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In the last decade, Dubai has become an important hub for the global gold trade. Around 40 percent of all gold traded on the international market flows through the “city of gold,” as Dubai likes to call itself. This week, gold refiners, traders, bankers, and others have been assessing gold market trends at the Dubai Precious Metals Conference.

Unfortunately, human rights are not on the meeting’s agenda. And while the Dubai Multi Commodities Centre, a regulatory body, has put in place a standard on responsible sourcing, the standard is voluntary and does not address child labor at all.

Human Rights Watch’s research shows how neglecting child labor in gold supply chains can impact children. In Ghana, we documented how traders bought gold from unlicensed mines, where child labor was common, and sold it to export companies which had insufficient safeguards in place to identify and filter out gold mined by children. Some Ghanaian export companies exported gold to refineries in Dubai, such as Kaloti and Emirates Gold.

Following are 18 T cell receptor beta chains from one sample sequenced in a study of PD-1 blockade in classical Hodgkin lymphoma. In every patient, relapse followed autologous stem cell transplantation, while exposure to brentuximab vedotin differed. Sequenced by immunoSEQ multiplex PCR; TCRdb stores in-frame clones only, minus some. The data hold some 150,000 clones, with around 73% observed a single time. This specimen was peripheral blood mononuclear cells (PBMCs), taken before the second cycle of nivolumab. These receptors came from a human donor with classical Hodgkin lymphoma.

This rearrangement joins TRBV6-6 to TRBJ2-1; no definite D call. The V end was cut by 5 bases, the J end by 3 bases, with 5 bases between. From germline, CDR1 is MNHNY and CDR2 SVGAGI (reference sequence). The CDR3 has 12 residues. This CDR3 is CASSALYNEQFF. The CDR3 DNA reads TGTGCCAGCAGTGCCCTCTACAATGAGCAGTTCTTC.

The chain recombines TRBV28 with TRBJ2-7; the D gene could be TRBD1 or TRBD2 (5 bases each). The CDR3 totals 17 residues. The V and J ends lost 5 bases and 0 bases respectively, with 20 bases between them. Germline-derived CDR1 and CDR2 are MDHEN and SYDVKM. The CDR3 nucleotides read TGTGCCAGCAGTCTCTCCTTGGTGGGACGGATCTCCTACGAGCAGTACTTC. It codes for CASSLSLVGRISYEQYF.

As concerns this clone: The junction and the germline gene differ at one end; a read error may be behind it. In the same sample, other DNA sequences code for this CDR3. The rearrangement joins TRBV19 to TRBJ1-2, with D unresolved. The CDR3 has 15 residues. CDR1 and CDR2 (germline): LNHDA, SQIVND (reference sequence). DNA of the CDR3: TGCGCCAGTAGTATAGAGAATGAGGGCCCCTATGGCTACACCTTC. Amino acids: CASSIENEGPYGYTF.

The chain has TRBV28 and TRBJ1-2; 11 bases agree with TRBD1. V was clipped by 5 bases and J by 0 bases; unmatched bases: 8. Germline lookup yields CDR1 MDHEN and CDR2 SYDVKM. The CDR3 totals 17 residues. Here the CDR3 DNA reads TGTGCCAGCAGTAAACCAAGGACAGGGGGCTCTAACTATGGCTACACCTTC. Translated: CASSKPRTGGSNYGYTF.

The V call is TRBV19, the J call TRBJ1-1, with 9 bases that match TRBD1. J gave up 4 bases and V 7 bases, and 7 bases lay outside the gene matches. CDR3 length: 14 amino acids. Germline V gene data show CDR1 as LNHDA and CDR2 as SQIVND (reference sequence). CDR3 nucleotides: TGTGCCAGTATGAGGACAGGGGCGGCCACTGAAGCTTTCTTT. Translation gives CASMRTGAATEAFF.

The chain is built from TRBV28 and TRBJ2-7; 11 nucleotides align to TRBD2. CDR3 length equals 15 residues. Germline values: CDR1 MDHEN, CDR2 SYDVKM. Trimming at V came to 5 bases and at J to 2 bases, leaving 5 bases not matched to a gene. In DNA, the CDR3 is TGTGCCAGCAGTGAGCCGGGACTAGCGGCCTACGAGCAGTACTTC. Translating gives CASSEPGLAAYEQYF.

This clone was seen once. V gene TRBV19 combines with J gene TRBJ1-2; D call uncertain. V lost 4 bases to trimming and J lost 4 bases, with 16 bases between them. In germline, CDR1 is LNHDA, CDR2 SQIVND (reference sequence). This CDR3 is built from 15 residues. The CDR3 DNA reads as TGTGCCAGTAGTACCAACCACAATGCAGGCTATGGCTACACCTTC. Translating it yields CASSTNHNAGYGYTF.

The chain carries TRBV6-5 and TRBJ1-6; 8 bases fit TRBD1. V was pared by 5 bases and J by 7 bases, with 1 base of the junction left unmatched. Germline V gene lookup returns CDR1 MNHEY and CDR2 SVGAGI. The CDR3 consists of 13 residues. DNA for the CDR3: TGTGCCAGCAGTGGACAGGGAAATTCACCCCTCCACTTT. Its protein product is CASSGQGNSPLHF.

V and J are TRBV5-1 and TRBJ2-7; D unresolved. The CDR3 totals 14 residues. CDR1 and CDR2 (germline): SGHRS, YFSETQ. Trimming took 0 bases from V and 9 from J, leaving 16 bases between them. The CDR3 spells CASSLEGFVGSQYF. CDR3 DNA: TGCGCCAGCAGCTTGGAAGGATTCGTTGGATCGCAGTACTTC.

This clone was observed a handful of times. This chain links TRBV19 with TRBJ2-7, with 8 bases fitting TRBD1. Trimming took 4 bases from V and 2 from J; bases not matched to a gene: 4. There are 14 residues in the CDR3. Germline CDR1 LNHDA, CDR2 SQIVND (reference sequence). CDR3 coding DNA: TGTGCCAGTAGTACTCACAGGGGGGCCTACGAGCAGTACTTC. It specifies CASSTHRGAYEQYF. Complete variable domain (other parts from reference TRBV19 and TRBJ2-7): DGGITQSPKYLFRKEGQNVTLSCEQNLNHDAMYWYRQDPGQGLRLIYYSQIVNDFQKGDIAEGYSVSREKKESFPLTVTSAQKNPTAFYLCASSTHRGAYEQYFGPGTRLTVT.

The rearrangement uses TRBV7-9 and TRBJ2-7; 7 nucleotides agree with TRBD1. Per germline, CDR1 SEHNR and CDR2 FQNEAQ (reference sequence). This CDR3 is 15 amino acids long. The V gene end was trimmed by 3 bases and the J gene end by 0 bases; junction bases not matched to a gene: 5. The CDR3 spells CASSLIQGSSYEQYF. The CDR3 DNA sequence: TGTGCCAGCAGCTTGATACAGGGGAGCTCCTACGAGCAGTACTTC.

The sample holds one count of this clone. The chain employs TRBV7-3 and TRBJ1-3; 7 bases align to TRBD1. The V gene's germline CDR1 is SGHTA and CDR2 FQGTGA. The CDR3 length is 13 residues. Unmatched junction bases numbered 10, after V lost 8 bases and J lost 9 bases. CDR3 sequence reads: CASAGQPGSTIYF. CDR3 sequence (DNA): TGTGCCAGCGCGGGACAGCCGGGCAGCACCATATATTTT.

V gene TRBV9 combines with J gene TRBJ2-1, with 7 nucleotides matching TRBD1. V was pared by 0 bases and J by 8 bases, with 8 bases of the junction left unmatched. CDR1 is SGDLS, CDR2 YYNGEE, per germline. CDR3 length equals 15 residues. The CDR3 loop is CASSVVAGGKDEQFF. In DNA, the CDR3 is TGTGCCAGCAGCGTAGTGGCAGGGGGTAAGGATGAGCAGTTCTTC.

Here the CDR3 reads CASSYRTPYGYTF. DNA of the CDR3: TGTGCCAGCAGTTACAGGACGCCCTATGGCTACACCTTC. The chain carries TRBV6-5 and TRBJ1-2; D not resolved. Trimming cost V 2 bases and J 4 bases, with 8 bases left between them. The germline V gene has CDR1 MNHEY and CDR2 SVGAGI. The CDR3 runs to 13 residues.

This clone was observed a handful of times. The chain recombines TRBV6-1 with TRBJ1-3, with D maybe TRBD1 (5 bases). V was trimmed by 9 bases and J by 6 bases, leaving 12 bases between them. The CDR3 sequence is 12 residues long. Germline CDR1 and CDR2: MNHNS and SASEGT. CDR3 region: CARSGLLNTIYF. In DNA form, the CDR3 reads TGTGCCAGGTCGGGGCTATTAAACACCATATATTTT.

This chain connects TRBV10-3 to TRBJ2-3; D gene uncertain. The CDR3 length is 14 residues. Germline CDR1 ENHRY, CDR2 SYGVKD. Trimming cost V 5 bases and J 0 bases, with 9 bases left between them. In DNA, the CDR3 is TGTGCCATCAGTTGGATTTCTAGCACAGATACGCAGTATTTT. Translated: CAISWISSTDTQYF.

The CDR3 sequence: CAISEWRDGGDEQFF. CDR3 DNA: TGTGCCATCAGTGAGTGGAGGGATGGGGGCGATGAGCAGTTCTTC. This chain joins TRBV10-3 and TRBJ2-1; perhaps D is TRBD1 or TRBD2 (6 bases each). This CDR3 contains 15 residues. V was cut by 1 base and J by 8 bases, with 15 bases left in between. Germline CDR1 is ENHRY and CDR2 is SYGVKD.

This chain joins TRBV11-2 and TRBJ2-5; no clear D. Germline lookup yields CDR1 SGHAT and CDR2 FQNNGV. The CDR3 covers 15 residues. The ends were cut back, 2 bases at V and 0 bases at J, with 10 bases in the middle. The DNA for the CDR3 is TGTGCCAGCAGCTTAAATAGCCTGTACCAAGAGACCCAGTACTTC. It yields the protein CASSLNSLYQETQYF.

Just last month, I visited an artisanal mine in Ghana’s Ashanti region. In the burning heat, I met “Isaac”, a boy digging sideways deep into the rock alongside other children and adults. The scene reminded me of a mine collapse that occurred a few years back in a similar-looking Ghanaian mine, killing 16 people. “Isaac” told me that he had dropped out of primary school to work in mining full-time. He digs, carries ore, and processes the gold with toxic mercury – a practice that carries severe long-term health risks, particularly for children. Asked whether he knows about the dangers of mercury, “Isaac” shook his head.

The gold industry has a responsibility to ensure it does not contribute to child labor and other rights abuse. Gold refiners, jewellers, and others trading in gold should have due diligence measures in place. They should be able to trace the gold they buy back to its mines of origin, include human rights protections in their supplier contracts, and make sure that conditions in the mines are checked by truly independent monitors with expertise in human rights. The results of those monitoring efforts should be made public.

These are not crazy ideas. Some of these measures are detailed in international norms such as the international Organisation for Economic Co-operation and Development’s guidelines for the gold trade.

Gold refiners and traders meeting at the Dubai precious metals conference should not inadvertently support or help fuel child labor in Ghana or other countries where children toil in artisanal gold mines. To be sure their operations are not causing harm to children like Isaac, they should act now.

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